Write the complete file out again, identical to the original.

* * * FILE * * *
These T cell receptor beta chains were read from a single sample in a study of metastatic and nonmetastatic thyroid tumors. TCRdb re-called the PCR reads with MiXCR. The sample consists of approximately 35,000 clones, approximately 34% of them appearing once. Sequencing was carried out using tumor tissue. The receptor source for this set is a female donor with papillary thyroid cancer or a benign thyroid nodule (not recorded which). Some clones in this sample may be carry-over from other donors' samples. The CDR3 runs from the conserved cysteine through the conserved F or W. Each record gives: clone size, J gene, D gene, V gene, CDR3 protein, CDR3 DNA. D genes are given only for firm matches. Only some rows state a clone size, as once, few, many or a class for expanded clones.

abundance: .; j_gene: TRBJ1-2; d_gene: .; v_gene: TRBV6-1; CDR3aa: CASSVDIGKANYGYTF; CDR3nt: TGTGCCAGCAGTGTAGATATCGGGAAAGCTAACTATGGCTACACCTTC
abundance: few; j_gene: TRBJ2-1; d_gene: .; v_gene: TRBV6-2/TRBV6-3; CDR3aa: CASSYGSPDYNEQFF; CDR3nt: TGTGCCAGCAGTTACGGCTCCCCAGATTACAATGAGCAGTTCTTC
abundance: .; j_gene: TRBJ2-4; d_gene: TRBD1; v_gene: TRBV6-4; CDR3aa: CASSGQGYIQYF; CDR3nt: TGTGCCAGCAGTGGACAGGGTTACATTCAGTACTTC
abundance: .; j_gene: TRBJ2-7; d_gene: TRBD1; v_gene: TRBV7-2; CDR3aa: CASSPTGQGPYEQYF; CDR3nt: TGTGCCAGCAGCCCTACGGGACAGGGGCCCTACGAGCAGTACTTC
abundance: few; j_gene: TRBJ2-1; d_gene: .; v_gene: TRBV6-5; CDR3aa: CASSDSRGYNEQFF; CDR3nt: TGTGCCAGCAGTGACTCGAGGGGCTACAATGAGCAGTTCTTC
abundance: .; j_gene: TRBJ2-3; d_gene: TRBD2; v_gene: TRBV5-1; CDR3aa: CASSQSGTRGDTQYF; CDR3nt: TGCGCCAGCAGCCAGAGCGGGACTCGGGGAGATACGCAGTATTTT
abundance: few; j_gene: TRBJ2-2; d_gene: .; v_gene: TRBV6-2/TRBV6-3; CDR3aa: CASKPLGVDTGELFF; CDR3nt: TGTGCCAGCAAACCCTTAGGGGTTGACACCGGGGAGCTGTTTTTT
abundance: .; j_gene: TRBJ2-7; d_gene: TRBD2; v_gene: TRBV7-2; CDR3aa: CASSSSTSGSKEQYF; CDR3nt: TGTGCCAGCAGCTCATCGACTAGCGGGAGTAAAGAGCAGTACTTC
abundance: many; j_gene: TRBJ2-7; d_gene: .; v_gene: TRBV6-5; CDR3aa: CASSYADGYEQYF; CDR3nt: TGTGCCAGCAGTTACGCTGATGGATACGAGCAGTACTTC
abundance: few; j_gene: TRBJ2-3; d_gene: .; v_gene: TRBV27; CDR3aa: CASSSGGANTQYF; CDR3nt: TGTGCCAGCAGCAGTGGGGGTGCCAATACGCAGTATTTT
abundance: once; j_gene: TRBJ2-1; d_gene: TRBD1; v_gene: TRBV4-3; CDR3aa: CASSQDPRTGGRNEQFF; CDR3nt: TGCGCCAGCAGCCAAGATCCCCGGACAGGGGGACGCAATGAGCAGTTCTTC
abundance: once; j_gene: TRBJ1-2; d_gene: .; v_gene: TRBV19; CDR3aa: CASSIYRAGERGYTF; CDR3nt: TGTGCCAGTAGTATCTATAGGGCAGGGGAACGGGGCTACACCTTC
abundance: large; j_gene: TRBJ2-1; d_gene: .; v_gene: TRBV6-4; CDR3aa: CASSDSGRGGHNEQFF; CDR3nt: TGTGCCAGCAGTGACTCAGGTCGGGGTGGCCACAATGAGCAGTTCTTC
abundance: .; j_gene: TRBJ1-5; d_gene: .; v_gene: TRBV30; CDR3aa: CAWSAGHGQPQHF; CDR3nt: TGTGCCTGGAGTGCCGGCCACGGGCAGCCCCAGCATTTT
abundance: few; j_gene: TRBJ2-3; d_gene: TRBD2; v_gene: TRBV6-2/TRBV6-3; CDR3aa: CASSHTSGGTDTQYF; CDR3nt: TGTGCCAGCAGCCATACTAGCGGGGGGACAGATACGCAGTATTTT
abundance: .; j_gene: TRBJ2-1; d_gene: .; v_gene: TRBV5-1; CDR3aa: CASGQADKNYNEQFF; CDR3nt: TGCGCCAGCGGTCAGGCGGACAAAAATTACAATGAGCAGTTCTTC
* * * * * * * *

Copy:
These T cell receptor beta chains were read from a single sample in a study of metastatic and nonmetastatic thyroid tumors. TCRdb re-called the PCR reads with MiXCR. The sample consists of approximately 35,000 clones, approximately 34% of them appearing once. Sequencing was carried out using tumor tissue. The receptor source for this set is a female donor with papillary thyroid cancer or a benign thyroid nodule (not recorded which). Some clones in this sample may be carry-over from other donors' samples. The CDR3 runs from the conserved cysteine through the conserved F or W. Each record gives: clone size, J gene, D gene, V gene, CDR3 protein, CDR3 DNA. D genes are given only for firm matches. Only some rows state a clone size, as once, few, many or a class for expanded clones.

abundance: .; j_gene: TRBJ1-2; d_gene: .; v_gene: TRBV6-1; CDR3aa: CASSVDIGKANYGYTF; CDR3nt: TGTGCCAGCAGTGTAGATATCGGGAAAGCTAACTATGGCTACACCTTC
abundance: few; j_gene: TRBJ2-1; d_gene: .; v_gene: TRBV6-2/TRBV6-3; CDR3aa: CASSYGSPDYNEQFF; CDR3nt: TGTGCCAGCAGTTACGGCTCCCCAGATTACAATGAGCAGTTCTTC
abundance: .; j_gene: TRBJ2-4; d_gene: TRBD1; v_gene: TRBV6-4; CDR3aa: CASSGQGYIQYF; CDR3nt: TGTGCCAGCAGTGGACAGGGTTACATTCAGTACTTC
abundance: .; j_gene: TRBJ2-7; d_gene: TRBD1; v_gene: TRBV7-2; CDR3aa: CASSPTGQGPYEQYF; CDR3nt: TGTGCCAGCAGCCCTACGGGACAGGGGCCCTACGAGCAGTACTTC
abundance: few; j_gene: TRBJ2-1; d_gene: .; v_gene: TRBV6-5; CDR3aa: CASSDSRGYNEQFF; CDR3nt: TGTGCCAGCAGTGACTCGAGGGGCTACAATGAGCAGTTCTTC
abundance: .; j_gene: TRBJ2-3; d_gene: TRBD2; v_gene: TRBV5-1; CDR3aa: CASSQSGTRGDTQYF; CDR3nt: TGCGCCAGCAGCCAGAGCGGGACTCGGGGAGATACGCAGTATTTT
abundance: few; j_gene: TRBJ2-2; d_gene: .; v_gene: TRBV6-2/TRBV6-3; CDR3aa: CASKPLGVDTGELFF; CDR3nt: TGTGCCAGCAAACCCTTAGGGGTTGACACCGGGGAGCTGTTTTTT
abundance: .; j_gene: TRBJ2-7; d_gene: TRBD2; v_gene: TRBV7-2; CDR3aa: CASSSSTSGSKEQYF; CDR3nt: TGTGCCAGCAGCTCATCGACTAGCGGGAGTAAAGAGCAGTACTTC
abundance: many; j_gene: TRBJ2-7; d_gene: .; v_gene: TRBV6-5; CDR3aa: CASSYADGYEQYF; CDR3nt: TGTGCCAGCAGTTACGCTGATGGATACGAGCAGTACTTC
abundance: few; j_gene: TRBJ2-3; d_gene: .; v_gene: TRBV27; CDR3aa: CASSSGGANTQYF; CDR3nt: TGTGCCAGCAGCAGTGGGGGTGCCAATACGCAGTATTTT
abundance: once; j_gene: TRBJ2-1; d_gene: TRBD1; v_gene: TRBV4-3; CDR3aa: CASSQDPRTGGRNEQFF; CDR3nt: TGCGCCAGCAGCCAAGATCCCCGGACAGGGGGACGCAATGAGCAGTTCTTC
abundance: once; j_gene: TRBJ1-2; d_gene: .; v_gene: TRBV19; CDR3aa: CASSIYRAGERGYTF; CDR3nt: TGTGCCAGTAGTATCTATAGGGCAGGGGAACGGGGCTACACCTTC
abundance: large; j_gene: TRBJ2-1; d_gene: .; v_gene: TRBV6-4; CDR3aa: CASSDSGRGGHNEQFF; CDR3nt: TGTGCCAGCAGTGACTCAGGTCGGGGTGGCCACAATGAGCAGTTCTTC
abundance: .; j_gene: TRBJ1-5; d_gene: .; v_gene: TRBV30; CDR3aa: CAWSAGHGQPQHF; CDR3nt: TGTGCCTGGAGTGCCGGCCACGGGCAGCCCCAGCATTTT
abundance: few; j_gene: TRBJ2-3; d_gene: TRBD2; v_gene: TRBV6-2/TRBV6-3; CDR3aa: CASSHTSGGTDTQYF; CDR3nt: TGTGCCAGCAGCCATACTAGCGGGGGGACAGATACGCAGTATTTT
abundance: .; j_gene: TRBJ2-1; d_gene: .; v_gene: TRBV5-1; CDR3aa: CASGQADKNYNEQFF; CDR3nt: TGCGCCAGCGGTCAGGCGGACAAAAATTACAATGAGCAGTTCTTC